While Tony Romo was successfully defended his celebrity golf title in the American Century Championship at Edgewood Tahoe Golf Course this past weekend, he was having shots being thrown at him by Peyton Manning out of nowhere.
The former Denver Broncos QB may have taken a veiled shot at Romo for his dedication – or lack thereof – to the game during his Dallas Cowboys days.
The 43-year-old was said to have reportedly turned down a job as a Monday Night Football analyst because he didn’t want to analyze or criticize Eli Manning or any of his friends in the league. He also said this:
“I saw where Tony Romo said that he always knew that he wanted to be a broadcaster. Well, I always knew I wanted to be a football player. That’s all I knew. I was all-in on that job. I didn’t think about anything else while I was playing. And I think that’s a good way to be. I think you’ve got to be all-in on what you’re doing.”
The former Cowboys quarterback, who is now the lead NFL analyst for CBS, responded in an interview with 105.3 The Fan in Dallas.
“I actually hadn’t heard those comments. I like to tunnel the little bubble I live in. But, ultimately, that’s something I never actually said,” Romo said. “I didn’t start thinking about being a broadcaster until I was contemplating retirement. And so at that point, then you’re going to start thinking about your next stage.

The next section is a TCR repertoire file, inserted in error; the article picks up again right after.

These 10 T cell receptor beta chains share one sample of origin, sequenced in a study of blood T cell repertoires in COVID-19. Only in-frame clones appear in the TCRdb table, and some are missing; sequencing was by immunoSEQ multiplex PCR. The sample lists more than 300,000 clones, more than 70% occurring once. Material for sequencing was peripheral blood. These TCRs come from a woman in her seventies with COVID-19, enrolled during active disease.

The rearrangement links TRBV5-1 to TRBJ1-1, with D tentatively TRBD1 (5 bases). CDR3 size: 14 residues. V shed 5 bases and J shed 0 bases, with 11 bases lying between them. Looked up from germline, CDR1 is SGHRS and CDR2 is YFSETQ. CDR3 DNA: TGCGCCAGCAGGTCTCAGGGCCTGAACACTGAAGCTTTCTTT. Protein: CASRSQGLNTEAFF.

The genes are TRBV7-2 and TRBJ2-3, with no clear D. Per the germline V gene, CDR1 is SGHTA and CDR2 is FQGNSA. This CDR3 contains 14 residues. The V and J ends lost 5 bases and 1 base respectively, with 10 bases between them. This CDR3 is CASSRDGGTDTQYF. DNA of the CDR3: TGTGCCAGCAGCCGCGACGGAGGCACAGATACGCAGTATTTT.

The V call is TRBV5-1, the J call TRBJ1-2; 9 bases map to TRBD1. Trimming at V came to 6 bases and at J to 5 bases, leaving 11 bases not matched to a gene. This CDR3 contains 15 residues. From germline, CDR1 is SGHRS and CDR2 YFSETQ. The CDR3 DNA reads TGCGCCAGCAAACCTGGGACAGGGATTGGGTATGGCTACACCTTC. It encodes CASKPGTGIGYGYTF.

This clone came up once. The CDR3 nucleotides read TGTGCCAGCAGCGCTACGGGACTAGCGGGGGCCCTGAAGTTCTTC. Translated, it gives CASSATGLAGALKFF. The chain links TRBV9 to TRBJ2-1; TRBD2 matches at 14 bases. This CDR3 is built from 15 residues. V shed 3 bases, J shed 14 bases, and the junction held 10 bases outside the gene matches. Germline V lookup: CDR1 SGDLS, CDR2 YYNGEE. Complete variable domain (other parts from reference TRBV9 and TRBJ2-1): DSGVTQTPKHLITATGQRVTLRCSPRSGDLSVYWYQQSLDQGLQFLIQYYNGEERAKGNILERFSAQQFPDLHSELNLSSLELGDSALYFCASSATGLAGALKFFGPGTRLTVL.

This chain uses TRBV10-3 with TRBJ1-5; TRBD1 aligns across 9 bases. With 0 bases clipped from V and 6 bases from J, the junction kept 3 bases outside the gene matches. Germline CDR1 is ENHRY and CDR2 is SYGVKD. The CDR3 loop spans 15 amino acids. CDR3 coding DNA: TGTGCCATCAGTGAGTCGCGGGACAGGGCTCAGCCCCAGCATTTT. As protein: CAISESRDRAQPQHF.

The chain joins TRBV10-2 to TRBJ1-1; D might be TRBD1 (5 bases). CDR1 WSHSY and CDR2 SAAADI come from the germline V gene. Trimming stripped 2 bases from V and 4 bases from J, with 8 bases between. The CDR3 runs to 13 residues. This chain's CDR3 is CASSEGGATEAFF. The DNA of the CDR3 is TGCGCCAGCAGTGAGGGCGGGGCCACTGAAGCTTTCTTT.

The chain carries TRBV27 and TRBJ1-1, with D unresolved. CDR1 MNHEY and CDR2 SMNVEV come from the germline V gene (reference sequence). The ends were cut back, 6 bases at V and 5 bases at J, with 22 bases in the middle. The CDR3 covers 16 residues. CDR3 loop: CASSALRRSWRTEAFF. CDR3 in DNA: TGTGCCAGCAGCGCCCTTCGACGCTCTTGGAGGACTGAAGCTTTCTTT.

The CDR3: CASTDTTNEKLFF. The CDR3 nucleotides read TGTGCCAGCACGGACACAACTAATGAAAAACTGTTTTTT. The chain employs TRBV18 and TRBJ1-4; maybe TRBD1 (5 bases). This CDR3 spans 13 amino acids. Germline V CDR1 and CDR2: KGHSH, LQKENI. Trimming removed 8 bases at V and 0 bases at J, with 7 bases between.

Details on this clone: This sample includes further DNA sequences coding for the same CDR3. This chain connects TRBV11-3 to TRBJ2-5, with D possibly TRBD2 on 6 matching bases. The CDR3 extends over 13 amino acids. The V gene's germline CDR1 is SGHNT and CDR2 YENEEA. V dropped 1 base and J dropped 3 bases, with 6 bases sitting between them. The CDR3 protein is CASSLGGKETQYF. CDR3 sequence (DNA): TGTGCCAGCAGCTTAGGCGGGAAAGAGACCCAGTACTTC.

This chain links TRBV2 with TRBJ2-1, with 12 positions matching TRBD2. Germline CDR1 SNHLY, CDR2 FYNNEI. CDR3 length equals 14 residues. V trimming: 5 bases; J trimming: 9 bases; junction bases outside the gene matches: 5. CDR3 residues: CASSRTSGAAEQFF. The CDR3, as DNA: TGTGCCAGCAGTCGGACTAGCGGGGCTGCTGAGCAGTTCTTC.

“Like anything, when you’re playing football, it’s all-consuming. Literally, nothing else [matters]. … When you go off to training camp, you don’t even know what’s happening in the world. I feel like right now it’s also still a little bit of that being a broadcaster. I love it, I enjoy it. But I think that was never a part of the mindset when you’re playing football. I mean, that would be silly to say you were thinking about something like that.
“I’m done playing, I’m in broadcasting and golf, and say, ‘Hey, if we’re going to do this, let’s not be average, let’s try and be really good at this.’ And that’s the next mindset you do. For me, it would be hard for me to sit back and say, ‘Oh, I’m pretty good.’ That’s not my mental makeup.”
Manning was clearly the more successful quarterback, but if he ever tries his hand at broadcasting, he’ll have a tough time trying to live up to what Romo is currently doing with his new profession.